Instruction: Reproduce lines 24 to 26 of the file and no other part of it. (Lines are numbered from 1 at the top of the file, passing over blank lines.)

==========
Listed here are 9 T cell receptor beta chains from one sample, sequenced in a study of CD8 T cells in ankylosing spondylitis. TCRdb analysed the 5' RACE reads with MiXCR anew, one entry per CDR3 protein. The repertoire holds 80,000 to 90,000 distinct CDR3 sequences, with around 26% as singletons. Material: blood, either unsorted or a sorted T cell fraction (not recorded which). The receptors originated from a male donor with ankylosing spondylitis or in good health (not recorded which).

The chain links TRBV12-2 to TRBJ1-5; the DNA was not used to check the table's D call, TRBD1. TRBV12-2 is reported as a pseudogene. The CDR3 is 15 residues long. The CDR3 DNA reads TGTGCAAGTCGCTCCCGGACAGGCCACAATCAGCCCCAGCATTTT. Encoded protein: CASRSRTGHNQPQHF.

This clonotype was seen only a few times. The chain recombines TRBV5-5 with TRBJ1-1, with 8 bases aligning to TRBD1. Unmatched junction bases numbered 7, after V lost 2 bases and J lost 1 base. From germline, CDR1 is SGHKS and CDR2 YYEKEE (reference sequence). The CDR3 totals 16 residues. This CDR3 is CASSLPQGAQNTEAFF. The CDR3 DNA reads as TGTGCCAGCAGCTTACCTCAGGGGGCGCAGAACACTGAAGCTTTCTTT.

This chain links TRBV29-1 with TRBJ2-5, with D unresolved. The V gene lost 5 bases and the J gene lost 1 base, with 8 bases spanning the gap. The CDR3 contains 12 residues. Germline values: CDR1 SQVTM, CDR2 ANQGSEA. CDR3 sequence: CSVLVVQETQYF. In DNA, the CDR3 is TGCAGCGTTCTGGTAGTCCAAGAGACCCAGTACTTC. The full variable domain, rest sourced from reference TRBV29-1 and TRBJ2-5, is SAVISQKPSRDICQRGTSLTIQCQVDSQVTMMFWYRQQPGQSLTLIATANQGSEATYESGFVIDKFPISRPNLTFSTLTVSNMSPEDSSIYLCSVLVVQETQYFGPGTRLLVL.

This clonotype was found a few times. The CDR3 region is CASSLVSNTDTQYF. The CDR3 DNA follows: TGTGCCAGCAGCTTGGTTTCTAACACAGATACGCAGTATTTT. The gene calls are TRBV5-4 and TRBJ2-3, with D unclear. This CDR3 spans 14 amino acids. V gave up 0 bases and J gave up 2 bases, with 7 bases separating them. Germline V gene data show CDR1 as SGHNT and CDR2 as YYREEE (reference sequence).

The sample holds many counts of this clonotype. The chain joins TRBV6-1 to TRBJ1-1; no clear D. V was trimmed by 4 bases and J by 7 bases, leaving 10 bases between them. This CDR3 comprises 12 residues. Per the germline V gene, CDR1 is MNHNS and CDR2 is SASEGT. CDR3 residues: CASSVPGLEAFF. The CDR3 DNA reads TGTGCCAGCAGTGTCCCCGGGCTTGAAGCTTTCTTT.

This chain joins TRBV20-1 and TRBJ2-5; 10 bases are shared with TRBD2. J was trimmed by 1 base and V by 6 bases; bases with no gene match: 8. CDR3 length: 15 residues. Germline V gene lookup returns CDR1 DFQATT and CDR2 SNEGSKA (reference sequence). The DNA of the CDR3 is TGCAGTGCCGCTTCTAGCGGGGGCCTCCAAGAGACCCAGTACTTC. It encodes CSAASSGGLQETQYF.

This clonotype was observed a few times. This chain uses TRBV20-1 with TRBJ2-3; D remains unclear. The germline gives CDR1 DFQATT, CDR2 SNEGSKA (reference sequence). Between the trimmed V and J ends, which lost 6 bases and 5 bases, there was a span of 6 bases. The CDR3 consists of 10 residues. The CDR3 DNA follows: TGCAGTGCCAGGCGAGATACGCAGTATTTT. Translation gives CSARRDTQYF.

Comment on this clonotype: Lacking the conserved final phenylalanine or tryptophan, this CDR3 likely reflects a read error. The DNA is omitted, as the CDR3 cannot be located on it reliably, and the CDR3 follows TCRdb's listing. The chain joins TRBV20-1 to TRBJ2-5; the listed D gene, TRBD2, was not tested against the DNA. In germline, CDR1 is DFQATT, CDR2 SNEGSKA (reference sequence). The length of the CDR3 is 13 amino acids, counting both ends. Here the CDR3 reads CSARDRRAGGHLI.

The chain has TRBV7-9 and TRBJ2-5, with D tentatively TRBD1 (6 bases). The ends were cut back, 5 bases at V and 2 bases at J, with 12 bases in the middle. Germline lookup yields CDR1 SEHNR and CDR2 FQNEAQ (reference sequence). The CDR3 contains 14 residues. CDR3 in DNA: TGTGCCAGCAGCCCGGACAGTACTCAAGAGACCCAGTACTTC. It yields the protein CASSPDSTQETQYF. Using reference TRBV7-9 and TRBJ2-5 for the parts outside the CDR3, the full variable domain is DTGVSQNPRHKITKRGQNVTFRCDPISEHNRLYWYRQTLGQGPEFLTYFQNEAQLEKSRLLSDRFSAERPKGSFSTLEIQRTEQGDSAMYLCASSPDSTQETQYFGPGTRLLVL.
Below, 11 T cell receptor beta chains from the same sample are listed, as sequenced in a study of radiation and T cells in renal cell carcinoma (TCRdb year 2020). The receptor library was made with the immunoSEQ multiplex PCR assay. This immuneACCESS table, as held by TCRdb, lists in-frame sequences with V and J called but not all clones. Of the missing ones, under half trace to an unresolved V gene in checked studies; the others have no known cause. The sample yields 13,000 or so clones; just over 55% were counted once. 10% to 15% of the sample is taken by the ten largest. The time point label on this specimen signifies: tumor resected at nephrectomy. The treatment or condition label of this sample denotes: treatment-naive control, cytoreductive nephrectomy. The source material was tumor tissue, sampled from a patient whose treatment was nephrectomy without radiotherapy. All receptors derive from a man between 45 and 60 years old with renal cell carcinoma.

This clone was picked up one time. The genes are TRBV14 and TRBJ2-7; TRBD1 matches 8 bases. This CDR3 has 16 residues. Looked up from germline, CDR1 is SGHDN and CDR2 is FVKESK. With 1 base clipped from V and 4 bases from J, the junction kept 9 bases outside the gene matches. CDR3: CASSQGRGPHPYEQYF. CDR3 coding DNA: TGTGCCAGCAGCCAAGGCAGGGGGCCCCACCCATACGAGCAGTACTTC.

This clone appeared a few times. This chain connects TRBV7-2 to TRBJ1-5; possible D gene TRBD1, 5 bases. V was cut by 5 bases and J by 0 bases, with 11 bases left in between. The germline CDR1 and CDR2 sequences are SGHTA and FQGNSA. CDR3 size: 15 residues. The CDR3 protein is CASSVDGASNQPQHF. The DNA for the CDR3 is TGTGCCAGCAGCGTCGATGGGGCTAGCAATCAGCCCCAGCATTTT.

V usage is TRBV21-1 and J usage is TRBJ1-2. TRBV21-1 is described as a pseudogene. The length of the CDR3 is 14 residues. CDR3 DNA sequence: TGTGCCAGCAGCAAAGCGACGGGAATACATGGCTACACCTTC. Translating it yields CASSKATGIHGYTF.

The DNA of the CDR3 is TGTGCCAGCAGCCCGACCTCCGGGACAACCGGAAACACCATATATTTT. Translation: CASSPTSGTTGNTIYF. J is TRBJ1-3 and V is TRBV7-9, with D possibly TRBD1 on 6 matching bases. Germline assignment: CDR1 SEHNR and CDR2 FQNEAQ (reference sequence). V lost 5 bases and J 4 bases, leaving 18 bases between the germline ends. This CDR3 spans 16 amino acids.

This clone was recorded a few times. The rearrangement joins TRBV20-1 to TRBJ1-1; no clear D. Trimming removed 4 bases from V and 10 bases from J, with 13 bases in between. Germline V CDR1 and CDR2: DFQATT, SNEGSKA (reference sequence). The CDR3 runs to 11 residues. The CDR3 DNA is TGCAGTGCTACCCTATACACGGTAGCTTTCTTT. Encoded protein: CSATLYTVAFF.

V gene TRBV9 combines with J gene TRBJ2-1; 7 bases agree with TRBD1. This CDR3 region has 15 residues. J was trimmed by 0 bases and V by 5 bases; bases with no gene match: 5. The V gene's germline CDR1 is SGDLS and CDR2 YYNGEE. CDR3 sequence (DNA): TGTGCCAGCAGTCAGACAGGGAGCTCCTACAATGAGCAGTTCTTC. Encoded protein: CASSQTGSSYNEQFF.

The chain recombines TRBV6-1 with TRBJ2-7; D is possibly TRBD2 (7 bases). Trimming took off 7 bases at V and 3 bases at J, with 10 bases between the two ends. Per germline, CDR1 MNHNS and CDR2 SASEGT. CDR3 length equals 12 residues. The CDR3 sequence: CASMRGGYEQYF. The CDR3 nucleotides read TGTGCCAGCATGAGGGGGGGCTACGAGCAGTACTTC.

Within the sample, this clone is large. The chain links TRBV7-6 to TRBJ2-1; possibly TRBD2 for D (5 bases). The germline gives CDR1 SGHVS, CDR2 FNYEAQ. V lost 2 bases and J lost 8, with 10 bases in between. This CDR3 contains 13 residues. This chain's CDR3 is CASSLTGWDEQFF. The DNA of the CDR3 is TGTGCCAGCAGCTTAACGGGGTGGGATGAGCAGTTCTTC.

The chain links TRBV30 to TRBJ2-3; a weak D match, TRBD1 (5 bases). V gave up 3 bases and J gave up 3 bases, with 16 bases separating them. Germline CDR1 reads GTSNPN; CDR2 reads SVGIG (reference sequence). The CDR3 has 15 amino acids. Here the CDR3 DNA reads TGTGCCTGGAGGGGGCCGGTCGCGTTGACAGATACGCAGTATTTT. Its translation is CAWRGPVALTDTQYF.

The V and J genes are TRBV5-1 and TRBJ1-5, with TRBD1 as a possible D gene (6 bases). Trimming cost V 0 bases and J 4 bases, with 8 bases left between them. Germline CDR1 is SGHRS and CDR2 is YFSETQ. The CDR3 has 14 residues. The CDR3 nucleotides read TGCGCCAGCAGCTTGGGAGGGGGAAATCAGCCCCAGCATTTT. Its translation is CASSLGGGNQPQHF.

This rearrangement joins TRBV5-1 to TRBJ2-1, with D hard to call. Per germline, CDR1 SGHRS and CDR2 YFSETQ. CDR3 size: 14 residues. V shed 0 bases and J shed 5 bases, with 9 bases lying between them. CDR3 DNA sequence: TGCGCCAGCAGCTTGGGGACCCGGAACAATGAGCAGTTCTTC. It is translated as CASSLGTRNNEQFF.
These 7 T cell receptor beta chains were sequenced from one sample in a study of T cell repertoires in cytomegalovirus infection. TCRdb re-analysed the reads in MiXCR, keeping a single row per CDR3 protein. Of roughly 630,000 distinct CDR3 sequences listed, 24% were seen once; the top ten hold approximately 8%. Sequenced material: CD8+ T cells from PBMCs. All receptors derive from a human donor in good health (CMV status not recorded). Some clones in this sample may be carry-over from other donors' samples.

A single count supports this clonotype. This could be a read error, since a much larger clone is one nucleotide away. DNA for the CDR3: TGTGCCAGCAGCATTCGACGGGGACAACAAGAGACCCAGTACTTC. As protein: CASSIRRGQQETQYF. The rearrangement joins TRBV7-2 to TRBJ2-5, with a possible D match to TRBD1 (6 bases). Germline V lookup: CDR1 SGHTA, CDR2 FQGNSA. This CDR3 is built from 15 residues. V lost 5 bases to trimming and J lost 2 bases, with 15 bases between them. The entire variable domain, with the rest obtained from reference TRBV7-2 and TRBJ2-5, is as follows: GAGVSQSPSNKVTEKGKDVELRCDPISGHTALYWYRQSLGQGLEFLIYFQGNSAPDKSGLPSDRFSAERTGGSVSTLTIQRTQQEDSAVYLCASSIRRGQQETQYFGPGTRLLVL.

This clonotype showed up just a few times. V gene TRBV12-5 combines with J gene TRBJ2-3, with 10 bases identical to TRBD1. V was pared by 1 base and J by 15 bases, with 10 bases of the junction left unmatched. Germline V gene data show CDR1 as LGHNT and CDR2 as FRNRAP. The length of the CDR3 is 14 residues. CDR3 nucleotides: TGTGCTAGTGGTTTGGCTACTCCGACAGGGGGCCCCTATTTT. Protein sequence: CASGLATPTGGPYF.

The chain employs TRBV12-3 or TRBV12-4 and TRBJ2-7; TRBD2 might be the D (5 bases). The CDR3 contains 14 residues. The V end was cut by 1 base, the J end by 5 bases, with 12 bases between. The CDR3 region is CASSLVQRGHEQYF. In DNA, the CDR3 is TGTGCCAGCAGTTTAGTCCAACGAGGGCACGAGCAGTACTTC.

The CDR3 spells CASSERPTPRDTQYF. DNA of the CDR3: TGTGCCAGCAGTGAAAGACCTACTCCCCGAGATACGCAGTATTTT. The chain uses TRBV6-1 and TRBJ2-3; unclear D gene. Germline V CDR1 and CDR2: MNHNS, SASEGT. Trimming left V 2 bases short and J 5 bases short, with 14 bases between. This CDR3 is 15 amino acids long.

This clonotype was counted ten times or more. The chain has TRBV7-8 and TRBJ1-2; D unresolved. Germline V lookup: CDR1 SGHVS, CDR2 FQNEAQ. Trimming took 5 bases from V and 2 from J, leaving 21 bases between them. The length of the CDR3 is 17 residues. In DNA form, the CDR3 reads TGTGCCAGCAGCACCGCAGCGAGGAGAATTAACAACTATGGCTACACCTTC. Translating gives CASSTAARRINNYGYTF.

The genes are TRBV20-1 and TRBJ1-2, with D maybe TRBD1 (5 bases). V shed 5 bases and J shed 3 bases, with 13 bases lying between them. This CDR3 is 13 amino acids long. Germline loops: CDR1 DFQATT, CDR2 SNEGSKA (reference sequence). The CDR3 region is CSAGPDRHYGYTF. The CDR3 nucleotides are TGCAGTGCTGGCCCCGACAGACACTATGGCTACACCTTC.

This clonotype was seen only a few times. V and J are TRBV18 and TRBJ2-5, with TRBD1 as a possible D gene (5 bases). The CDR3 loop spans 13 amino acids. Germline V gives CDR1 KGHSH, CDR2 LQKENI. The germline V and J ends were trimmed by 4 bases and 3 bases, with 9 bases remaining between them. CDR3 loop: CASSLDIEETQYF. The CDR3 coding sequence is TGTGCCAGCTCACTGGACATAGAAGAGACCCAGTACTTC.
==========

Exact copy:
A single count supports this clonotype. This could be a read error, since a much larger clone is one nucleotide away. DNA for the CDR3: TGTGCCAGCAGCATTCGACGGGGACAACAAGAGACCCAGTACTTC. As protein: CASSIRRGQQETQYF. The rearrangement joins TRBV7-2 to TRBJ2-5, with a possible D match to TRBD1 (6 bases). Germline V lookup: CDR1 SGHTA, CDR2 FQGNSA. This CDR3 is built from 15 residues. V lost 5 bases to trimming and J lost 2 bases, with 15 bases between them. The entire variable domain, with the rest obtained from reference TRBV7-2 and TRBJ2-5, is as follows: GAGVSQSPSNKVTEKGKDVELRCDPISGHTALYWYRQSLGQGLEFLIYFQGNSAPDKSGLPSDRFSAERTGGSVSTLTIQRTQQEDSAVYLCASSIRRGQQETQYFGPGTRLLVL.

This clonotype showed up just a few times. V gene TRBV12-5 combines with J gene TRBJ2-3, with 10 bases identical to TRBD1. V was pared by 1 base and J by 15 bases, with 10 bases of the junction left unmatched. Germline V gene data show CDR1 as LGHNT and CDR2 as FRNRAP. The length of the CDR3 is 14 residues. CDR3 nucleotides: TGTGCTAGTGGTTTGGCTACTCCGACAGGGGGCCCCTATTTT. Protein sequence: CASGLATPTGGPYF.

The chain employs TRBV12-3 or TRBV12-4 and TRBJ2-7; TRBD2 might be the D (5 bases). The CDR3 contains 14 residues. The V end was cut by 1 base, the J end by 5 bases, with 12 bases between. The CDR3 region is CASSLVQRGHEQYF. In DNA, the CDR3 is TGTGCCAGCAGTTTAGTCCAACGAGGGCACGAGCAGTACTTC.